Construction of the Administrative Building at McConnell Air Force Base, originally Wichita's Municipal Airport terminal, began on June 28, 1930. On that date city officials and local aviation leaders participated in groundbreaking ceremonies designed to make Wichita, Kansas, a center of the aviation industry and a stopping place for passenger and airmail service. Wichita already had connections with aviation history; the Swallow Company began the first commercial aircraft manufacturing in Wichita from 1919 to 1920. By 1929 Wichita had 11 firms engaged in aircraft manufacturing plus a wide variety of support industries. By that time some 25 percent of the aircraft in use in the country were made in Wichita. To further their position in the aviation industry, it was necessary for Wichita to have an airport with refueling capabilities, maintenance hangars and administrative buildings to handle passengers, and 640 acres were purchased for this purpose by the city park board in 1928. By the spring of 1929 Wichita's Municipal Airport was well on its way to becoming a top grade airfield.
Because of financial difficulties during the Great Depression, the terminal building for the airport was not completed until 1935. Dedication ceremonies were held March 31, with an estimated crowd size of 10,000 to 15,000. Rain did not damper an abbreviated air show, and speeches were held to dedicate the building. Wichita's municipal airport was cited over and over again as an exemplary complex. Charles Lindbergh stated in 1929 during one of his visits to Wichita that there was no reason "why Wichita should not continue to be one of the most widely known of air centers." In 1936 Captain James B. Gordon, procurement planning representative of the material division of the U.S. Army Air Corps, called Wichita's airport the best in the country. During World War II the War Production Board used part of the facility. In December of 1944 Wichita's airplane factories were reported to have constructed 22,334 airplanes and 750 gliders. Designed by Glen J. Thomas of the Wichita firm of Harris and Thomas, the terminal building, consists of a central three-story portion built from 1930 to 1935 with flanking two-story wings built in 1942 and 1943. Typical of the Art Deco style are broad, flat wall surfaces broken by step-backs that emphasize doors, windows and the progression from one section of the building to another. Art Deco elements also include the stepped corners of windows, the inset stepped and faceted stones at the corners of the end bays and in the panels of stylized airplanes surrounded by chevron patterns. Some outstanding decorative features of the building surround the entrance; three large cast stone window spandrels in the three central bays that depict an eagle with spread wings superimposed over a stylized pattern of airplanes, and a large cast stone mural that runs the entire length of the three recessed bays. The three stone panels reflect both the nationalism of the 1930s and the stylization of Art Deco. The large panel was designed by L. W. Clapp, a prominent public figure in Wichita who was instrumental in bringing the aviation industry to the city. The color in the mural was obtained by crushing colored bottles in the cast stone mixture. The control tower is situated at the western end of the original building. Originally four stories tall, it had a glass-enclosed fifth story added in 1940.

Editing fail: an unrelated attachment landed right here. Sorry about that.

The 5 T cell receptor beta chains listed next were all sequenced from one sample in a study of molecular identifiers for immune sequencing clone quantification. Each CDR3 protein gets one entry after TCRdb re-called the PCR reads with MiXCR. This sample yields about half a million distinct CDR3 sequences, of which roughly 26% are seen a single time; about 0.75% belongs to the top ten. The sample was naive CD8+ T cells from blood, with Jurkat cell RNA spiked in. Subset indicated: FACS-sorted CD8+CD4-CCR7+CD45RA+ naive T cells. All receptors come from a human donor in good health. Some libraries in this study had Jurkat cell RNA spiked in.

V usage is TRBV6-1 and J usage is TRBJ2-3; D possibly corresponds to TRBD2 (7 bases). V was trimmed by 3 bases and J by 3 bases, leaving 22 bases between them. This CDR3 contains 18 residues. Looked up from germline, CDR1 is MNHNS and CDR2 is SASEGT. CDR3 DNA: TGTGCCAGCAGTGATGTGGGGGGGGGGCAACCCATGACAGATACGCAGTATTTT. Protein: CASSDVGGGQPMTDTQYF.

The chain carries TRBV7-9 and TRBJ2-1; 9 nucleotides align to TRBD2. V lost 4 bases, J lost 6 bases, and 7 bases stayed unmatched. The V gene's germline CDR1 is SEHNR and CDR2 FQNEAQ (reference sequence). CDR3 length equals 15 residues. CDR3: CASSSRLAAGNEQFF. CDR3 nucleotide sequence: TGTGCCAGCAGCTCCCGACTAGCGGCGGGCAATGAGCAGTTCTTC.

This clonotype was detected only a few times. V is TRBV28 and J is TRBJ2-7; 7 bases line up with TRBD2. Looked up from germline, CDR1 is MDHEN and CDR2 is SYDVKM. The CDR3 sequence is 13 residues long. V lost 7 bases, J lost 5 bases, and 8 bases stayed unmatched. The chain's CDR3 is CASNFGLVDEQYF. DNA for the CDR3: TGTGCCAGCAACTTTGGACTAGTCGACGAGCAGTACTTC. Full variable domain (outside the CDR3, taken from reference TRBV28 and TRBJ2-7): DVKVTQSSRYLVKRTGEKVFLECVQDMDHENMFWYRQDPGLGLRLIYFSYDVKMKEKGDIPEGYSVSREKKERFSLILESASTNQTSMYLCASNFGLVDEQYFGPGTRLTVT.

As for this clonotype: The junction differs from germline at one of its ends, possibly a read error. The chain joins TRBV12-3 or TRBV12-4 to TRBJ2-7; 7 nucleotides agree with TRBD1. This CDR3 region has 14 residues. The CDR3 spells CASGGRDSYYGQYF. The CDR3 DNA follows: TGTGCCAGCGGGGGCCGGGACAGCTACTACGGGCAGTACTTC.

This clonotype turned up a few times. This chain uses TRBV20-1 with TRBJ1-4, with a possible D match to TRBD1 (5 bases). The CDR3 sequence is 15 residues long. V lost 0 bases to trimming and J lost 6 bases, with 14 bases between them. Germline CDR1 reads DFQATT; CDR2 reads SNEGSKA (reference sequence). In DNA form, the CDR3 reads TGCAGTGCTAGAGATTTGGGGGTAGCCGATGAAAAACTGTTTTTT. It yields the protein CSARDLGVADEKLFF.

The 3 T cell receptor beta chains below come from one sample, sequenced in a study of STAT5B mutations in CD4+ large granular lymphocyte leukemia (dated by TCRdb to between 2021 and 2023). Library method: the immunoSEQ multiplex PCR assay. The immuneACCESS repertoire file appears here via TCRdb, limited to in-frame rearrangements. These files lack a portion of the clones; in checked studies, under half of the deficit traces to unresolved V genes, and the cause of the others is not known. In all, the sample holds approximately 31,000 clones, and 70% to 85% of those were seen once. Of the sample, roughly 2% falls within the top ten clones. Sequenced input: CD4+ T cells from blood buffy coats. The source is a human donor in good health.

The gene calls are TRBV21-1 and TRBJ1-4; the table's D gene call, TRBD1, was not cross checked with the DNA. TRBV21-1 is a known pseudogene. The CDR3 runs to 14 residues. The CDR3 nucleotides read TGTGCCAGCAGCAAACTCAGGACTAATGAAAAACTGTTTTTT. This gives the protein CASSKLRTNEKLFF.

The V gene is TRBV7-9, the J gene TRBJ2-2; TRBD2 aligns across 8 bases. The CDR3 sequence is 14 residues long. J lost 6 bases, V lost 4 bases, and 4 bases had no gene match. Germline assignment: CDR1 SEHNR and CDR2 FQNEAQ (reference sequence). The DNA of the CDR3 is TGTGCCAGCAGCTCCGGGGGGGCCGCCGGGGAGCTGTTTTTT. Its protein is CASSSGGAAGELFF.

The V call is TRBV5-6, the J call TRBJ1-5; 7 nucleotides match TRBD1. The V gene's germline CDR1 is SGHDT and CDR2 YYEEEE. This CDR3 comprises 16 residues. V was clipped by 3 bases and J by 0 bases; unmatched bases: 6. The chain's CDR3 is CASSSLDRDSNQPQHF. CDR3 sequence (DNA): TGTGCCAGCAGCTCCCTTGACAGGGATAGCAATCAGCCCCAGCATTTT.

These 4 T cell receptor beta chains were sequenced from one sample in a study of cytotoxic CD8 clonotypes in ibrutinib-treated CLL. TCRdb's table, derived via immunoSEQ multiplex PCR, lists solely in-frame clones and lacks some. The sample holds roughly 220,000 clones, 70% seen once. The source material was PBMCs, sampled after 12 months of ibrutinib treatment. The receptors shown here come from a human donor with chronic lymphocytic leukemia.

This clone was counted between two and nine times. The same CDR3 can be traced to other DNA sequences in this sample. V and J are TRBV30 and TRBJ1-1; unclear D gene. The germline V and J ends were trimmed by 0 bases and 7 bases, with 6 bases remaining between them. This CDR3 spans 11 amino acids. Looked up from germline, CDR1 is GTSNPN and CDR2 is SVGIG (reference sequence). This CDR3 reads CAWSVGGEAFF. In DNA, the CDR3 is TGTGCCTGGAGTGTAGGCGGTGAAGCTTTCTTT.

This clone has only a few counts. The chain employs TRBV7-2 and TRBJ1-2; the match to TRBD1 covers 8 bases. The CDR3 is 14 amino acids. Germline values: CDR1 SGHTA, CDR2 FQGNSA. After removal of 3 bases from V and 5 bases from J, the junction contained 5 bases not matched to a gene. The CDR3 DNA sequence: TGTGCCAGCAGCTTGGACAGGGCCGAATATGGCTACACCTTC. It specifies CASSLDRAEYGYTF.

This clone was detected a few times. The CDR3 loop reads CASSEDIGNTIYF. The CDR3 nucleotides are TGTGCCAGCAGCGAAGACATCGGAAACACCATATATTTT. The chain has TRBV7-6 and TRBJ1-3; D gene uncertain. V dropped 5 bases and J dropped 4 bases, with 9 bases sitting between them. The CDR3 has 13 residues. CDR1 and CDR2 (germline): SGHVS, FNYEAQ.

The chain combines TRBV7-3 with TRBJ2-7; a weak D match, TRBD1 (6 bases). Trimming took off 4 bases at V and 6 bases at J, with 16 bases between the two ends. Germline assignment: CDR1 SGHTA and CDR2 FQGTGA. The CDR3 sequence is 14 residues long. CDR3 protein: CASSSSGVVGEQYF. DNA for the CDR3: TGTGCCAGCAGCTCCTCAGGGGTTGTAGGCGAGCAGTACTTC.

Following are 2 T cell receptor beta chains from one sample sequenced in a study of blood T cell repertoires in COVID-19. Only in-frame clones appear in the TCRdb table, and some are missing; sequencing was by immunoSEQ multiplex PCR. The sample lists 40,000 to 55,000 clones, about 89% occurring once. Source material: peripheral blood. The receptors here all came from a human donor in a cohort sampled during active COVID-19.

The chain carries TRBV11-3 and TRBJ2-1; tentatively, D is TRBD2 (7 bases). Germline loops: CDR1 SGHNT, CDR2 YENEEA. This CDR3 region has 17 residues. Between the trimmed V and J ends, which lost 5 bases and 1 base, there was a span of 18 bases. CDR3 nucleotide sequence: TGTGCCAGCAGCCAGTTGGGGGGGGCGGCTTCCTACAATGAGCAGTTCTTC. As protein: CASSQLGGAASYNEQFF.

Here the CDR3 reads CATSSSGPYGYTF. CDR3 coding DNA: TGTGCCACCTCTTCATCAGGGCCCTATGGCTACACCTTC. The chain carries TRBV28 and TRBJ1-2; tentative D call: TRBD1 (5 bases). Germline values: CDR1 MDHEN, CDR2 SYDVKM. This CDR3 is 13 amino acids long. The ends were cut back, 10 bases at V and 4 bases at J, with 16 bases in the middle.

The terminal building was managed by the city park department from the time of its construction until the municipal airport was sold to the Federal government in 1951. The base was known as Wichita Air Force Base until the name was changed to McConnell Air Force Base in honor of two Wichita brothers who were B-24 pilots in World War II. From 1951 to 1958 the facility was used primarily for testing SAC B-47 crews. The Boeing Aircraft Company had a lease on part of the building from 1956 to 1963 and used it for engineering, management and production of the B-52 aircraft. From 1963 to 1971 it was used by the Tactical Air Command for training F-105 crews. After that it served as the administrative center for personnel and transportation at McConnell. The control tower was used for training tower personnel. Today the Administrative Building houses the Kansas Aviation Museum, which documents the history of flight in Kansas from the earliest days to contemporary times and beyond.
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